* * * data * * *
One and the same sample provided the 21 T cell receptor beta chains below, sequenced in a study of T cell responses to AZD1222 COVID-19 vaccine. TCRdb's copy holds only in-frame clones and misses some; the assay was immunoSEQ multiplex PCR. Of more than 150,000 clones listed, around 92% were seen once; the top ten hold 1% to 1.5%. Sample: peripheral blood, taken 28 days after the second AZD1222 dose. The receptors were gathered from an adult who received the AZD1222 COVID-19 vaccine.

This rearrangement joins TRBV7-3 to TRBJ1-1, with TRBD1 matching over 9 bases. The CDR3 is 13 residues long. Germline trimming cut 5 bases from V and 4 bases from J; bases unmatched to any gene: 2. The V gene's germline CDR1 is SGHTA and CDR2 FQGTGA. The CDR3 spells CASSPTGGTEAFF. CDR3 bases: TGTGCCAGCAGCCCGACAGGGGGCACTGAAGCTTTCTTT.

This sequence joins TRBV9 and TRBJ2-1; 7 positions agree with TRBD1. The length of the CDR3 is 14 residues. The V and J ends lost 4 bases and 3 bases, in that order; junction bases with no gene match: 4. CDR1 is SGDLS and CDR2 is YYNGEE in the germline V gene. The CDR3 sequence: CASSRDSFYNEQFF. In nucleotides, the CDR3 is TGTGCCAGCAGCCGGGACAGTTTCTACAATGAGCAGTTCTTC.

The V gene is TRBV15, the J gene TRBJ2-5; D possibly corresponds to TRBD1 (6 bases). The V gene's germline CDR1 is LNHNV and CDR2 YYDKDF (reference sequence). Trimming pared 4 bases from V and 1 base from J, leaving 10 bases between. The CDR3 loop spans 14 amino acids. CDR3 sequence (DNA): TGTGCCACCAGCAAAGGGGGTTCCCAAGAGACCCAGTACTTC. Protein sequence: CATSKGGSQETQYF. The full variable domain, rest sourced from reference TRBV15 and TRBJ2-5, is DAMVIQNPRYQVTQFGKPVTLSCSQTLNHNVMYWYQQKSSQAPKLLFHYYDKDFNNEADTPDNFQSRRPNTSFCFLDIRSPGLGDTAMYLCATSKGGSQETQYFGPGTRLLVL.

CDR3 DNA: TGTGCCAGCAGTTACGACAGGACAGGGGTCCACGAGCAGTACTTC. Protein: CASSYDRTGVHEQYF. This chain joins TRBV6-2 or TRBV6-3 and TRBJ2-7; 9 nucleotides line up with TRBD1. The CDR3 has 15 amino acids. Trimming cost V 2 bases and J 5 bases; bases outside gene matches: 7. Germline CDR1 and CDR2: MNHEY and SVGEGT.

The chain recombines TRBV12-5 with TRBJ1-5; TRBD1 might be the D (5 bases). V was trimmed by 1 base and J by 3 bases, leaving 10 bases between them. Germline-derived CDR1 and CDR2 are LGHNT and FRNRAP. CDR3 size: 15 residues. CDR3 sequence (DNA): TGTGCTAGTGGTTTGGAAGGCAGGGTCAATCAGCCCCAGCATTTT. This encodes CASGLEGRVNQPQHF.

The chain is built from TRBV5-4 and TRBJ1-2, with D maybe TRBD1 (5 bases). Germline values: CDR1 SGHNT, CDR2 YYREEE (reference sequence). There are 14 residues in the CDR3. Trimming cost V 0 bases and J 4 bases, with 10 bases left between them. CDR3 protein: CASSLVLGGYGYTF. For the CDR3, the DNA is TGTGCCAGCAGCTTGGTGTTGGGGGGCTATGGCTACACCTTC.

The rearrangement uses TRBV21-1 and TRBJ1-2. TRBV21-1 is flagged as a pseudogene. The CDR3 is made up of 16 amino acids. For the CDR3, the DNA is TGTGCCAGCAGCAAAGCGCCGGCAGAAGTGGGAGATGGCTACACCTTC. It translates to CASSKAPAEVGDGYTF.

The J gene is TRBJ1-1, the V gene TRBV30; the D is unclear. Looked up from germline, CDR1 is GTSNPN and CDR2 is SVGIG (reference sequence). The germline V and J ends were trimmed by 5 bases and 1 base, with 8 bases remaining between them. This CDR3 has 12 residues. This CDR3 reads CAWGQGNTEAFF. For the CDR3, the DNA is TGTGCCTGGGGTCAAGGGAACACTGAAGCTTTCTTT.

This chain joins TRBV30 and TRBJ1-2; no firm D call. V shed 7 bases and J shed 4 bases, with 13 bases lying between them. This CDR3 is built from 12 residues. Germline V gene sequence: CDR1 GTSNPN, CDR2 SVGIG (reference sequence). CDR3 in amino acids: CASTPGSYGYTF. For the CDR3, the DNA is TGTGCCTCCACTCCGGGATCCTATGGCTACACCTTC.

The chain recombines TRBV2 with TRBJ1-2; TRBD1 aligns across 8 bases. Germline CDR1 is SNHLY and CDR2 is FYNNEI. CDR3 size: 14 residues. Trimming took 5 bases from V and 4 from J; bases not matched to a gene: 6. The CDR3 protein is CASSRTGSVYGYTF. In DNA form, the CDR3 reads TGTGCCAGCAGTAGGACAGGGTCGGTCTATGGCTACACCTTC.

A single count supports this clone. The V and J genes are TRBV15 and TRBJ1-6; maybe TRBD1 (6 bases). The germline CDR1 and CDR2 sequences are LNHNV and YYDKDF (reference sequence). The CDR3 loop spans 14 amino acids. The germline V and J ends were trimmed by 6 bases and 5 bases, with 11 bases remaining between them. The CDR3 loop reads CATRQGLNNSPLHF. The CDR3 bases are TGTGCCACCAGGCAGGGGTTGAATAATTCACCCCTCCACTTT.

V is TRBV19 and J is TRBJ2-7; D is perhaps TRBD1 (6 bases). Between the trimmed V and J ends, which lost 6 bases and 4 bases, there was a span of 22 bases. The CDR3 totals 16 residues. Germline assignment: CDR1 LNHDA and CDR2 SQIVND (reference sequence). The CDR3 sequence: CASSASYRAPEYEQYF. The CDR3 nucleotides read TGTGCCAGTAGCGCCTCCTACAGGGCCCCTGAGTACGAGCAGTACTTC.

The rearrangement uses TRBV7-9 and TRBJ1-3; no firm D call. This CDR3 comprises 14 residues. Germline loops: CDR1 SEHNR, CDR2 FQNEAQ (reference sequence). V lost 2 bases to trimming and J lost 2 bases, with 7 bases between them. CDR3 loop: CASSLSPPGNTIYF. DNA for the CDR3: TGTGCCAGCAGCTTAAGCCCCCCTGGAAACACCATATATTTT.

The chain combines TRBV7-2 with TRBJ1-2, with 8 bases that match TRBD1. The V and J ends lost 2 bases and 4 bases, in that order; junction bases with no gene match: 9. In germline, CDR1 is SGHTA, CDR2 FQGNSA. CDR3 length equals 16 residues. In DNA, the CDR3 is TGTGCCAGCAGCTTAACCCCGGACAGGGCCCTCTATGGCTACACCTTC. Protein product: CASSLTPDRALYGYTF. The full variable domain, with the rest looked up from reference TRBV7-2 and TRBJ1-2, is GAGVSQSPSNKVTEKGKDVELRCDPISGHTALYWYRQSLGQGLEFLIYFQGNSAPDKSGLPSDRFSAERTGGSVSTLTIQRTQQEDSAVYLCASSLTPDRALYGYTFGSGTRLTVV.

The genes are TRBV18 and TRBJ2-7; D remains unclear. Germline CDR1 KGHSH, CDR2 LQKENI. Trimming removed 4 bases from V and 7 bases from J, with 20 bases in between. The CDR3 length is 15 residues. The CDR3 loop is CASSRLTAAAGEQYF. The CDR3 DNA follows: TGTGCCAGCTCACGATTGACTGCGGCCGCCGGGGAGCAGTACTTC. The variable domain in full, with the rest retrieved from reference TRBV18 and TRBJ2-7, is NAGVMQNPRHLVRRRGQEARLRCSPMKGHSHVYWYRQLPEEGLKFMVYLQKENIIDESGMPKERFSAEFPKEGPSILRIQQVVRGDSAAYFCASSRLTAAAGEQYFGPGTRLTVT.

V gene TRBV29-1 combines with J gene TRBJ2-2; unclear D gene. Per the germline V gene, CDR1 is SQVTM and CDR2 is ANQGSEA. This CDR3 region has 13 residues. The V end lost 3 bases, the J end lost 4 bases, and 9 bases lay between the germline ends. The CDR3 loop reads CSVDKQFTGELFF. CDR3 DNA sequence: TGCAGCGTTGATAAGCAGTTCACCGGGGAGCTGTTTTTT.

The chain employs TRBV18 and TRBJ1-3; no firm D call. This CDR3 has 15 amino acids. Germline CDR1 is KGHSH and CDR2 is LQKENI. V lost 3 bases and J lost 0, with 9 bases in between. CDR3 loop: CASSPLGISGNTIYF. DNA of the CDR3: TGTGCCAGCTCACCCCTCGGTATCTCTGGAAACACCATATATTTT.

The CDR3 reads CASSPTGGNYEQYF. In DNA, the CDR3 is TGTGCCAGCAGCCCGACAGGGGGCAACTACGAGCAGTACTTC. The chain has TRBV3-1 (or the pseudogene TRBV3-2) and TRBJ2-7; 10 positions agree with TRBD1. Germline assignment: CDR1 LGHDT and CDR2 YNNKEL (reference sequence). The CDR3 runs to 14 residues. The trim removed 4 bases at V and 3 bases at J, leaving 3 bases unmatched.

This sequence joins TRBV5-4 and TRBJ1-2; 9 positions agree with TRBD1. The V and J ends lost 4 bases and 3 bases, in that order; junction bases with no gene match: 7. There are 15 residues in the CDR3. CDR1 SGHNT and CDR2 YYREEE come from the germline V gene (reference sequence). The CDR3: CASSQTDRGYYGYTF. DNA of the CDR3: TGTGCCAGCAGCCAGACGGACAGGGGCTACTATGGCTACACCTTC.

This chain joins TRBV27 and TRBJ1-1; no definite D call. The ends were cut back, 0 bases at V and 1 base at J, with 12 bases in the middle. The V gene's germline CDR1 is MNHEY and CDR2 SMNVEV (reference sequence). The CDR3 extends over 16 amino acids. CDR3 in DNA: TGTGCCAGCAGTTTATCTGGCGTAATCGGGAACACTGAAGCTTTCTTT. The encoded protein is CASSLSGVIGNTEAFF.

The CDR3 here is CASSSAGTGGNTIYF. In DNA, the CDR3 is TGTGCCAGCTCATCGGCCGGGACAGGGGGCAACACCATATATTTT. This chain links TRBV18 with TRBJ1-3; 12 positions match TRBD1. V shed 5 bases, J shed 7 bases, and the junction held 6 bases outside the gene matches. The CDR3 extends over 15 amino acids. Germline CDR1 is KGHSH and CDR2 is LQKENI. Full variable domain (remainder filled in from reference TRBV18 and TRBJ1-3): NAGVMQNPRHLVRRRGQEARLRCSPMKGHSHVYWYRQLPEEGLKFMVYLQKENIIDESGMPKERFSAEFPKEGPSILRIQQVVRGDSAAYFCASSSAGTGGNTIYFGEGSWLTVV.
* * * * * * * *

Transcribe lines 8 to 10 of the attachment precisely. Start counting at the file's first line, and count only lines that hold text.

The rearrangement uses TRBV21-1 and TRBJ1-2. TRBV21-1 is flagged as a pseudogene. The CDR3 is made up of 16 amino acids. For the CDR3, the DNA is TGTGCCAGCAGCAAAGCGCCGGCAGAAGTGGGAGATGGCTACACCTTC. It translates to CASSKAPAEVGDGYTF.

The J gene is TRBJ1-1, the V gene TRBV30; the D is unclear. Looked up from germline, CDR1 is GTSNPN and CDR2 is SVGIG (reference sequence). The germline V and J ends were trimmed by 5 bases and 1 base, with 8 bases remaining between them. This CDR3 has 12 residues. This CDR3 reads CAWGQGNTEAFF. For the CDR3, the DNA is TGTGCCTGGGGTCAAGGGAACACTGAAGCTTTCTTT.

This chain joins TRBV30 and TRBJ1-2; no firm D call. V shed 7 bases and J shed 4 bases, with 13 bases lying between them. This CDR3 is built from 12 residues. Germline V gene sequence: CDR1 GTSNPN, CDR2 SVGIG (reference sequence). CDR3 in amino acids: CASTPGSYGYTF. For the CDR3, the DNA is TGTGCCTCCACTCCGGGATCCTATGGCTACACCTTC.